Red Admiral - Vanessa atalanta




A little bit of sunshine after a few wet days here in South Wales brought some beauty into the vegetable patch the other day. This is the first time I can remember seeing a Red Admiral so late in the year, and I photographed this one feeding on one of the last plums left on the tree. The day before I also saw a speckled wood.  2013 has been a good year for butterflies, certainly better than the washout last year. I have certainly seen more butterflies this year, though that may be because Ive been looking! 

The results from the Big Butterfly Count (1) this year showed a general increase in almost all the species. The red Admiral came in number 11 in the list with a 69% increase compared to the count in 2012.




Species
Grand total
% change from 2012
1
Small White
154438
312
2
Large White
136944
335
3
Peacock
130796
3537
4
Meadow Brown
88547
-33
5
Gatekeeper
76935
15
6
Small Tortoiseshell
49418
388
7
Green-veined White
38988
214
8
Ringlet
31206
-52
9
Six-spot Burnet
18681
-23
10
Comma
17230
101
11
Red Admiral
17036
69


The Red Admiral is primarily a migrant to the UK, spreading up from Southern Europe by migrating generations as the year progresses. Though in the south of England there is some evidence that it over winters (2). The frequency of sightings of Red Admiral increases as the year progresses. the graph below shows the average number of butterflies seen on transects between April and October across the UK (3). The blue line gives average counts over the full BMS series (1976 to date) and the red line gives the average for the last year.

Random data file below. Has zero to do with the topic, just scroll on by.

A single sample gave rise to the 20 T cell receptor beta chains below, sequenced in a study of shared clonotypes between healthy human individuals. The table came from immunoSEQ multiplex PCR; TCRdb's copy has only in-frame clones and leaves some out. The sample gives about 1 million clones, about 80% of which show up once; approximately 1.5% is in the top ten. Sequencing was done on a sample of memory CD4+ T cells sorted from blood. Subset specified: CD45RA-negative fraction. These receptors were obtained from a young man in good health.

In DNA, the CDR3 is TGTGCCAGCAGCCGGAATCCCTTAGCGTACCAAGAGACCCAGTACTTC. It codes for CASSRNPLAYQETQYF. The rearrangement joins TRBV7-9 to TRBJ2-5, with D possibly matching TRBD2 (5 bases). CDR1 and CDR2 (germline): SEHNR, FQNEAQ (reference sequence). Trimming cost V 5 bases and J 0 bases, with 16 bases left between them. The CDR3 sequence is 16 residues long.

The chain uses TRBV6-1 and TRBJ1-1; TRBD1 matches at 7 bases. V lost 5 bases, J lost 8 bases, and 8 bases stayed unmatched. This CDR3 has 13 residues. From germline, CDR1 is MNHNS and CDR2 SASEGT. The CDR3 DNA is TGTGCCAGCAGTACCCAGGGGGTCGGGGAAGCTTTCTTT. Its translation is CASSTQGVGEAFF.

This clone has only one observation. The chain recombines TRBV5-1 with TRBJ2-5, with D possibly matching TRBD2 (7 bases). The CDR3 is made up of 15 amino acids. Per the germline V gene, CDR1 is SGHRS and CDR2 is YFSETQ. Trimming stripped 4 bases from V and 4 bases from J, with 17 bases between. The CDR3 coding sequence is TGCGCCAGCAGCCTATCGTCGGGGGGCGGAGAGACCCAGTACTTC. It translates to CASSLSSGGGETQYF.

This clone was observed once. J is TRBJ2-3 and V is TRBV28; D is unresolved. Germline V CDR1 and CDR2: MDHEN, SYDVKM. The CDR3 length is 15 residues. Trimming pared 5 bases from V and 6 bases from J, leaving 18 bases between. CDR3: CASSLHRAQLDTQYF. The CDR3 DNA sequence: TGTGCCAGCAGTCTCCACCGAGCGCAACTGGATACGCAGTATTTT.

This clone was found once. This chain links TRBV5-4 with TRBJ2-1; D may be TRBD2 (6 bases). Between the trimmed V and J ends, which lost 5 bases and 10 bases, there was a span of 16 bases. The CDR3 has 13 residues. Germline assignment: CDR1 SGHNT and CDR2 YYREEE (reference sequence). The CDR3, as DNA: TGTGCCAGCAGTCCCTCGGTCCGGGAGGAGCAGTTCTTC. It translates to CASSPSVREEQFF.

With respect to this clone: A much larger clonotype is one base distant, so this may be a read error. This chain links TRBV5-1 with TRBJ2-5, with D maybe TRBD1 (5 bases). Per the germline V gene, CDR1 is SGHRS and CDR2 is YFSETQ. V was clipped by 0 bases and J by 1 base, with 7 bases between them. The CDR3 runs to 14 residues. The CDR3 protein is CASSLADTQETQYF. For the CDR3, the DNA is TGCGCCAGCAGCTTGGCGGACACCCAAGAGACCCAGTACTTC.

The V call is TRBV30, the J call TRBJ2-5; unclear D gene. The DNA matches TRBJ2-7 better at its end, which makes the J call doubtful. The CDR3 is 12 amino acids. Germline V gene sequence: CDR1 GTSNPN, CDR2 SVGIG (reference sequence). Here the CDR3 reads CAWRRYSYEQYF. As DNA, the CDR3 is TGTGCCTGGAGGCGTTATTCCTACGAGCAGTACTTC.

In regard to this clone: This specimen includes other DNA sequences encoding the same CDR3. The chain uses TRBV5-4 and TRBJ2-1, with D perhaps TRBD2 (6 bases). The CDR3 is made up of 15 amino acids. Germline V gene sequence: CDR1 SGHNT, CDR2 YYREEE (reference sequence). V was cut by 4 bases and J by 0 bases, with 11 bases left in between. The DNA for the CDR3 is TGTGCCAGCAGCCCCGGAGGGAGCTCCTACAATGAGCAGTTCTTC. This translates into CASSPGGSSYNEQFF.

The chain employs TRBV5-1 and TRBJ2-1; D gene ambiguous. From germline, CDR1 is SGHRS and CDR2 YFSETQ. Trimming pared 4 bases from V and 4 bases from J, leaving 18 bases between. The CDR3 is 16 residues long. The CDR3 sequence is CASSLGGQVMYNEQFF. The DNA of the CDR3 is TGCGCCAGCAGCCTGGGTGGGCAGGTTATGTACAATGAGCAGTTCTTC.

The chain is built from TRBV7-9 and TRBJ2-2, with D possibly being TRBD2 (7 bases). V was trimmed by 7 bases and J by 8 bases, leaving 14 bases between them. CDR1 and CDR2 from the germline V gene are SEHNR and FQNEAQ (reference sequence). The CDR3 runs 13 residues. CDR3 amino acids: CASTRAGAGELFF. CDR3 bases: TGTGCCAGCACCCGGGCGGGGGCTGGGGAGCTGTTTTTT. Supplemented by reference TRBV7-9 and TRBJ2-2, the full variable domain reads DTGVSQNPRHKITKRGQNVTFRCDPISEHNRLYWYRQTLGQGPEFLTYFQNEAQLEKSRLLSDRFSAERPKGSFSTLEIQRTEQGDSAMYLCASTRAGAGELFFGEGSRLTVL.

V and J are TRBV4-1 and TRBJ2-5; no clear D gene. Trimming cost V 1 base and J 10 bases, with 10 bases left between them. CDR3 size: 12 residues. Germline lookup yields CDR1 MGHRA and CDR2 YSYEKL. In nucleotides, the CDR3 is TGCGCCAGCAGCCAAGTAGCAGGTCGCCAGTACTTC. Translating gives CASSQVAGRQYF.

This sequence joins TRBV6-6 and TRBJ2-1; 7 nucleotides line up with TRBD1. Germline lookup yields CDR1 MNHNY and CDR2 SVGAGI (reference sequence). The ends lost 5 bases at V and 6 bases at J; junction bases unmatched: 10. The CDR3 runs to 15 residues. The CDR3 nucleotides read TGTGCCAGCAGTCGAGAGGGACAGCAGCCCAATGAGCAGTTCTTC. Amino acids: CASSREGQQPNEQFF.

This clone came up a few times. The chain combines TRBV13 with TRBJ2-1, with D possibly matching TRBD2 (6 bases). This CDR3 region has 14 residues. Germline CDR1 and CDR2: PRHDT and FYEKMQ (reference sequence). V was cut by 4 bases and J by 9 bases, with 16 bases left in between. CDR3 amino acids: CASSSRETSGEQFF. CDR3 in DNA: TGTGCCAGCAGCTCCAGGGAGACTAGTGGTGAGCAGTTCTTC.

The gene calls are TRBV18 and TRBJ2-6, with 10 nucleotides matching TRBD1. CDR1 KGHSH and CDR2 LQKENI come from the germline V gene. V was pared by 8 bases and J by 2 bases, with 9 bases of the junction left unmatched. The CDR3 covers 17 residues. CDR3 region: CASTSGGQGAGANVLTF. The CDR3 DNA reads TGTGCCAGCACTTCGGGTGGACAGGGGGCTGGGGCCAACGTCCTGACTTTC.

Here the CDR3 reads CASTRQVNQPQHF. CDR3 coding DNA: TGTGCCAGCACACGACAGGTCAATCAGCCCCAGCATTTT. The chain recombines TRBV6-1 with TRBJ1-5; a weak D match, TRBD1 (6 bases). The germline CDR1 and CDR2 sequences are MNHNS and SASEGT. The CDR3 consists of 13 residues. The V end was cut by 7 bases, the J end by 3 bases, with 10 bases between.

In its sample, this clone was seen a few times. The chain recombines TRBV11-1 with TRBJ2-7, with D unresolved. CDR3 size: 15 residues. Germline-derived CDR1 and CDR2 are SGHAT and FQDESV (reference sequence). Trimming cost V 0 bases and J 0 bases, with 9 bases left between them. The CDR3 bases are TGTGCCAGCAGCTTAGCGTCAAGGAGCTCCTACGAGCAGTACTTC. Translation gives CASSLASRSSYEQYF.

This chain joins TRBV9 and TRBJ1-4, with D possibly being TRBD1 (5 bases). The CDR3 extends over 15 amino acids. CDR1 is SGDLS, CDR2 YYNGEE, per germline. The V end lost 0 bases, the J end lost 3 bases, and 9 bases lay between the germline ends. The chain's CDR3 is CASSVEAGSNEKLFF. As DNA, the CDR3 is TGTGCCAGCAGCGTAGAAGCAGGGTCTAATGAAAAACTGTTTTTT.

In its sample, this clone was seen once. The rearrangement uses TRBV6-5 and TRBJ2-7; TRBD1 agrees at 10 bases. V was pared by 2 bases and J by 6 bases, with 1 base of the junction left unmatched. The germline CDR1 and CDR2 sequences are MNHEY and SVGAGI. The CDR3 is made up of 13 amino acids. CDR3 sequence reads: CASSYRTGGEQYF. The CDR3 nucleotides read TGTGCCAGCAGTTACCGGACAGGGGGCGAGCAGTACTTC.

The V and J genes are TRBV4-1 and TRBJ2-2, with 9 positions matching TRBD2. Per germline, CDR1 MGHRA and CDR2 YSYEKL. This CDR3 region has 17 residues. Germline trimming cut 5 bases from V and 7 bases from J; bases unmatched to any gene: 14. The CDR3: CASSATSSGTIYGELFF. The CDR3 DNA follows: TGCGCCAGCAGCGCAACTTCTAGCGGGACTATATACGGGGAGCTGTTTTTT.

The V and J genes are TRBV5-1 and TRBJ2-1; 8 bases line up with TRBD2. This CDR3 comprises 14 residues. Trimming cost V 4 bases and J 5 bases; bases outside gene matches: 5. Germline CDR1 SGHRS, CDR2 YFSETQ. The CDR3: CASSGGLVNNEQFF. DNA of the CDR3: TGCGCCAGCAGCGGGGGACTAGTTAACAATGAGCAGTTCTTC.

The caterpillars feed on Common Nettle (Urtica dioica). However Small Nettle (U. urens) and the related species, Pellitory-of-the-wall (Parietaria judaica) and Hop (Humulus lupulus) may also be used. There are some nettles near by, but I have to admit they are not allowed in the garden.

2: http://butterfly-conservation.org/710-823/red-admiral-.html
3: The United Kingdom Butterfly Monitoring Scheme. www.ukbms.org/SpeciesFactsheets.aspx?speciesId=122

Tuesday, 8 October 2013

Owl Midge

Discovered a fantastic and small midge in the vegetable garden the other day. At first I thought it was a micromoth, but after a great sea of bemussed serarching through my books I found out is is in fact a midge.


There are 99 British species at least, with probably many more undiscovered yet. All very small with hairy, pointed wings. Although this is not a very good photograph, you can easily see how hairy it is.



There is not a great deal of information available on the internet or anywhere I have looked so far. One thing I did find out is that all the sources agree that they are a very difficult group to identify without microscopes. So for now I'll have to be content with just an identification down to genus level.

They have tiny eyes with few facets, and seem to rely more on their antennae than their eyes. The antennae are covered in sensitive hairs that pick up scents and vibrations. Often the adults can be found in huge swarms around sewage filter beds, and in such habitats are an important food source for bats. The adults fly both during the day and night in spring and summer. In many species the adults do not feed and lack mouthparts. In warmer countries some species are known as Sand flies and can be vectors of disease.

The larvae (see below) feed on decaying matter and are aquatic or semi-aquatic. Occasionally they can breed in sink traps.

I think I'll keep a look out for them and see if I can get some better photographs in the future.